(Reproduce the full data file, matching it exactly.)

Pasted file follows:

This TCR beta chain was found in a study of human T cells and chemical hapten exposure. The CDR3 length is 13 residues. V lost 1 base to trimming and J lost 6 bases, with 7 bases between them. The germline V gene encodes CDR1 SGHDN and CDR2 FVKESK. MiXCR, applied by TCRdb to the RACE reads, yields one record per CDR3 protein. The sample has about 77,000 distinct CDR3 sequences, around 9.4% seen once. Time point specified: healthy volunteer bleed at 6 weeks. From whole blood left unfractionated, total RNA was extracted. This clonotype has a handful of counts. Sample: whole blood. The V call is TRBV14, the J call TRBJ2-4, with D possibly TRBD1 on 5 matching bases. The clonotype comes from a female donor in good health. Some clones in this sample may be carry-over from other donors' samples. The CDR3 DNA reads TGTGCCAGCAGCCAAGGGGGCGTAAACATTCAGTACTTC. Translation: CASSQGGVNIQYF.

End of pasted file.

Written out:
This TCR beta chain was found in a study of human T cells and chemical hapten exposure. The CDR3 length is 13 residues. V lost 1 base to trimming and J lost 6 bases, with 7 bases between them. The germline V gene encodes CDR1 SGHDN and CDR2 FVKESK. MiXCR, applied by TCRdb to the RACE reads, yields one record per CDR3 protein. The sample has about 77,000 distinct CDR3 sequences, around 9.4% seen once. Time point specified: healthy volunteer bleed at 6 weeks. From whole blood left unfractionated, total RNA was extracted. This clonotype has a handful of counts. Sample: whole blood. The V call is TRBV14, the J call TRBJ2-4, with D possibly TRBD1 on 5 matching bases. The clonotype comes from a female donor in good health. Some clones in this sample may be carry-over from other donors' samples. The CDR3 DNA reads TGTGCCAGCAGCCAAGGGGGCGTAAACATTCAGTACTTC. Translation: CASSQGGVNIQYF.